As is well-known, a mouse and a trackball are useful devices for positioning a cursor on a computer display. To quickly and efficiently input certain types of data or commands to a computer, the cursor is positioned on an appropriate graphics object and then manipulated (colloquially referred to as "clicked"). It will readily be appreciated that the convenience and, thus, usefulness of the computer is promoted by facilitating rapid, yet precise, cursor placement.

Representative of such cursor control devices is the device sold under the trademark "Trackpoint" by International Business Machines Corporation of Armonk, N.Y., the assignee of the present invention. Details of the "Trackpoint" device are disclosed in related U.S. patent applications Ser. Nos. 07/917,091 and 08/006,427, both of which are assigned to International Business Machines Corporation and incorporated herein by reference.

It happens, unfortunately, that rapid cursor positioning is more or less competitive with precise cursor positioning. This is because the faster the cursor moves across the screen, the less time the user has to react to stop the cursor when it arrives at the desired screen location. Stated differently, the user is provided with only one kind of feedback, namely, visual feedback, to aid the user in stopping a rapidly moving cursor, and visual feedback alone often is insufficient to promote both rapid and precise cursor placement.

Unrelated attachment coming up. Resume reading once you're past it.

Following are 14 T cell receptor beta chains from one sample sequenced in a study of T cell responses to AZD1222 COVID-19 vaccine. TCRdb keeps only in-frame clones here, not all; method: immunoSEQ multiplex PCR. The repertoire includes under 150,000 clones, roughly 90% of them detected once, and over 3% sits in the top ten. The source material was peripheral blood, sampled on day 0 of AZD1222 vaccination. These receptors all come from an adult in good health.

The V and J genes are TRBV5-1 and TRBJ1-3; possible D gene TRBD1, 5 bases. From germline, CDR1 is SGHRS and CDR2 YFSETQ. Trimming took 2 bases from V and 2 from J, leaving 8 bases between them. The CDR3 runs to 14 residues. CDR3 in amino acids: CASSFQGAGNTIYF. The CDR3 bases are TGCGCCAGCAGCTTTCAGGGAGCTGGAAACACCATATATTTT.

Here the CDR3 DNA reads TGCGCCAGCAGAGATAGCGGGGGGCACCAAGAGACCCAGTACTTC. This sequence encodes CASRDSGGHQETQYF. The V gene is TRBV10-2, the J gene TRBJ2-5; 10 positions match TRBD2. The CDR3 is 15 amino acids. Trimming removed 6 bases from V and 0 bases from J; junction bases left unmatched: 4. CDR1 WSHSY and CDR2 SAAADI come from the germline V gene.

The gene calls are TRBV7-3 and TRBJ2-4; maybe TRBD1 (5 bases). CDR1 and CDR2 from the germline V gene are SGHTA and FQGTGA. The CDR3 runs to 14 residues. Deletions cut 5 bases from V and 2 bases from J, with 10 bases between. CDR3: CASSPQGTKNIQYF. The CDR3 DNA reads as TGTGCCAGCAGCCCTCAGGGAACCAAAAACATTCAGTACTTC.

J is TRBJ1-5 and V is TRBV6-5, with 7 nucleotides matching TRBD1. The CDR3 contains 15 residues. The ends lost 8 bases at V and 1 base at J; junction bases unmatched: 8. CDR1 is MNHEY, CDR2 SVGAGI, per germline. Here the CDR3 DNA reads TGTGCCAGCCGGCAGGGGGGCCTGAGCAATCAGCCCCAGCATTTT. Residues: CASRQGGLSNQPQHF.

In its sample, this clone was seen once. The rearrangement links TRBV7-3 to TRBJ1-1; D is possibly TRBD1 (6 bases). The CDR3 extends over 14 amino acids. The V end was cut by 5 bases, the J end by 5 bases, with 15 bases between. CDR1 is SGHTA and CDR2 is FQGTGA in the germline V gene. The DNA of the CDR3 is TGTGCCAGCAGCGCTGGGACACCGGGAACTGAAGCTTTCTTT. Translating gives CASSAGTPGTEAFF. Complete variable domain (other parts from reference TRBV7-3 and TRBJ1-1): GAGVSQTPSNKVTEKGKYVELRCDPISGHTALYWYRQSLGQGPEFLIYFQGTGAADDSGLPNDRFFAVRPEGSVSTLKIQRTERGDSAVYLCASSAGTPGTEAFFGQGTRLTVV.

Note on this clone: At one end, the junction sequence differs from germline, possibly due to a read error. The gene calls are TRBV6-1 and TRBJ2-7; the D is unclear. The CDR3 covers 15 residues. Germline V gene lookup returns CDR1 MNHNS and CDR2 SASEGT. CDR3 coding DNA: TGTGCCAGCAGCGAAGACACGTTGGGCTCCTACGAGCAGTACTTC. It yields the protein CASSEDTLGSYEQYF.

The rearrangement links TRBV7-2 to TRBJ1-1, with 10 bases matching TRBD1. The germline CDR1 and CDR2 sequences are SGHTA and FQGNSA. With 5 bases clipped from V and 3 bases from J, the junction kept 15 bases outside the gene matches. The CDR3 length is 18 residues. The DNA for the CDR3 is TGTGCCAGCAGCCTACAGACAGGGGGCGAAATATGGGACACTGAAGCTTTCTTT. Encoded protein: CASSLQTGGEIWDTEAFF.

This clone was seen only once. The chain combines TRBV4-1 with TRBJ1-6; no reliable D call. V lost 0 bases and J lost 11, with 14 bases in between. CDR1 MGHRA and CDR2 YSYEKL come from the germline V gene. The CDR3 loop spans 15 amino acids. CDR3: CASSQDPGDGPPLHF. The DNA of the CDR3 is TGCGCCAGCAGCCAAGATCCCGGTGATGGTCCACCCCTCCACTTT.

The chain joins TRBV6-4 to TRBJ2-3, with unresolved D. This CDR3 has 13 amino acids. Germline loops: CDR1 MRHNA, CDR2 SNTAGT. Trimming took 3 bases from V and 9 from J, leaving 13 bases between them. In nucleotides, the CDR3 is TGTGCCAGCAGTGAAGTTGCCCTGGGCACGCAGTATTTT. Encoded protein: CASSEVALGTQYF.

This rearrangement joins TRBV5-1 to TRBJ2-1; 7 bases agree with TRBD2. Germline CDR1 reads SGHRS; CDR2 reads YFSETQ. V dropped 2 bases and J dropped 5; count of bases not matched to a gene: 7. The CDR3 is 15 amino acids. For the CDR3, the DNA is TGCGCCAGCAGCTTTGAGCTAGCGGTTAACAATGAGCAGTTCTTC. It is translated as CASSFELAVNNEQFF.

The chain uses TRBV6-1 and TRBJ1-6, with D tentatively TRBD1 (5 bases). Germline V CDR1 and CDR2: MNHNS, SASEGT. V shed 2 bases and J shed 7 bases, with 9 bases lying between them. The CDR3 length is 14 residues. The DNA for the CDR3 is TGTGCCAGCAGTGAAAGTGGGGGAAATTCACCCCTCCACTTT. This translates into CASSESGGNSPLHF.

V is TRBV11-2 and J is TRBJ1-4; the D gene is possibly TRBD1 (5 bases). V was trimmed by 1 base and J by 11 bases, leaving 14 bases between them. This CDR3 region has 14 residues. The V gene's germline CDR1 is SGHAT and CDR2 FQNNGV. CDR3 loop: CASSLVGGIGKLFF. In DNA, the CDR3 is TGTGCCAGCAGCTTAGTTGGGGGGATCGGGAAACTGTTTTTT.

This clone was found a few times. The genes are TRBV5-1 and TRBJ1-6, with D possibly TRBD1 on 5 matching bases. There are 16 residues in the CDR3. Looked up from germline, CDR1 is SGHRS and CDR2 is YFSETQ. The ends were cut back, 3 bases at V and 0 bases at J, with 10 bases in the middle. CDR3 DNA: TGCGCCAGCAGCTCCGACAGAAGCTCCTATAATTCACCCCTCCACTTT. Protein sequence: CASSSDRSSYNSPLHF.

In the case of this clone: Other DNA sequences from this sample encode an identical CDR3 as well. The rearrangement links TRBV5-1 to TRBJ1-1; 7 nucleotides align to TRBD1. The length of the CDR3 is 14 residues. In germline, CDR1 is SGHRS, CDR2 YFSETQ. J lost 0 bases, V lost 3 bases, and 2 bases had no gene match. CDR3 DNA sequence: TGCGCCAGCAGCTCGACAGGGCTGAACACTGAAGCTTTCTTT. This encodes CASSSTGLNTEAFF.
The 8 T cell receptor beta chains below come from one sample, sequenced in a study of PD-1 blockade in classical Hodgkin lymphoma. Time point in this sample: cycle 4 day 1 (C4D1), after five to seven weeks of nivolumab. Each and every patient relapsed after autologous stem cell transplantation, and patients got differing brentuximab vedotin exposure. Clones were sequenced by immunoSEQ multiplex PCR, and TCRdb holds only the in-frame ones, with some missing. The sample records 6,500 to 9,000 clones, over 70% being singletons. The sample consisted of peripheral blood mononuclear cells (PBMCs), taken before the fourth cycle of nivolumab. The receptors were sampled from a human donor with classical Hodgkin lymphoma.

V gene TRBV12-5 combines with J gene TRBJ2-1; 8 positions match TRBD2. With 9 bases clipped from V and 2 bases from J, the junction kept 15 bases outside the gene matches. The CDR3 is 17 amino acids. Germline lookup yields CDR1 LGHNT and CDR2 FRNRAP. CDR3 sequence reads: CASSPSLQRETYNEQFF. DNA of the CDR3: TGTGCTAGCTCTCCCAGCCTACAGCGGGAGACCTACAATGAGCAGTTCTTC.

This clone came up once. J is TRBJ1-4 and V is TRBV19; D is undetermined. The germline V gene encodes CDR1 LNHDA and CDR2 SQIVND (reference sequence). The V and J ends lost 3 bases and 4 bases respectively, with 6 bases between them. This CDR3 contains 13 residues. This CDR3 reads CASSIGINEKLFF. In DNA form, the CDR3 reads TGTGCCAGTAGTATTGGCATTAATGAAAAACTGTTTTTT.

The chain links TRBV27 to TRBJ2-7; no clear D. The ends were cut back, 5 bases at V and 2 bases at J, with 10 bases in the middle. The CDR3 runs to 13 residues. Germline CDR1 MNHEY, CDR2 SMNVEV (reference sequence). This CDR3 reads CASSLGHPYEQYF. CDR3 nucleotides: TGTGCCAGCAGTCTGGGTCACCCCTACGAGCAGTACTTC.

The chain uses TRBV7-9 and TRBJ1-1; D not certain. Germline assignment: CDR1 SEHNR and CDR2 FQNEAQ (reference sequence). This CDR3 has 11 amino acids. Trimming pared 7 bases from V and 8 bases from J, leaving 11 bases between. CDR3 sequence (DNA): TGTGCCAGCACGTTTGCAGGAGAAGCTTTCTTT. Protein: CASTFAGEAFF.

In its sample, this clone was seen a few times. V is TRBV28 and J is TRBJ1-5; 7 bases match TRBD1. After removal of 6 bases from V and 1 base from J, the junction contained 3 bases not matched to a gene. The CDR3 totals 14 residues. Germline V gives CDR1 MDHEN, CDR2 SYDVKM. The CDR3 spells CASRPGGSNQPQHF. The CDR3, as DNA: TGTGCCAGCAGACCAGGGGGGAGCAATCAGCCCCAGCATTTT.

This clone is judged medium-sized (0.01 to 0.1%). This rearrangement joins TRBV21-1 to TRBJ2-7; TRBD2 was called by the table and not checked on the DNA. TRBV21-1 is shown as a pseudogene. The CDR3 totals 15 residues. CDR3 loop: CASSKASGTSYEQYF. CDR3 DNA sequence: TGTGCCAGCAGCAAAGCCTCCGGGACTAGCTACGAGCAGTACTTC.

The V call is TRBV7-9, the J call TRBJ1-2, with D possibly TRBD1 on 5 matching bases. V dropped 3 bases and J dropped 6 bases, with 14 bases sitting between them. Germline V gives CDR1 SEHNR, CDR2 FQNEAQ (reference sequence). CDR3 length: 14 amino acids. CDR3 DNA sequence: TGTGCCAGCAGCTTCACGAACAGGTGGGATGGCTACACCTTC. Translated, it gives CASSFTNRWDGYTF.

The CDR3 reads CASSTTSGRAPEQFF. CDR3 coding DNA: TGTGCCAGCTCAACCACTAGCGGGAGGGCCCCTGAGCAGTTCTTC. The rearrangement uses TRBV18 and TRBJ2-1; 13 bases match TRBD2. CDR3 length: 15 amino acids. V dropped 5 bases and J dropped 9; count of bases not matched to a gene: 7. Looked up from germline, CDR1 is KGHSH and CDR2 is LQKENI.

As the present invention recognizes, however, both rapid and precise cursor placement can be enhanced if more than one kind of feedback is provided to the user. More specifically, the present invention recognizes that tactile feedback can be used in conjunction with visual feedback to promote both rapid and precise cursor placement.

As still further recognized herein, while tactile feedback can be effective for its intended purpose, providing a tactile feedback signal every time a cursor crosses a semantic boundary can be somewhat distracting, thereby detracting from the advantages provided by the device. Accordingly, the present invention recognizes that the effectiveness of tactile feedback in a cursor control device can be promoted by rendering tactile feedback only upon certain predetermined conditions.

It is therefore an object of the present invention to provide a cursor control system that generates a tactile feedback signal to a user when a cursor controlled by the system crosses a graphics boundary. Another object of the present invention is to provide a cursor control system that generates a tactile feedback signal only when a cursor crosses a tactile boundary defined to be "interesting". Still another object of the present invention is to provide a cursor control system that generates a tactile feedback signal in part based on the speed of the cursor. Yet another object of the present invention is to provide a cursor control system that generates a tactile feedback signal in part based on the time since a tactile feedback signal was last generated. Another object of the present invention is to provide a cursor control system that is easy to use and cost-effective.

SUMMARY OF THE INVENTION

Our invention determines whether to tactilely stimulate a cursor control device that is configured for controlling the motion of a cursor on a computer display. Stated differently, our invention selectively generates a tactile signal in a cursor control device.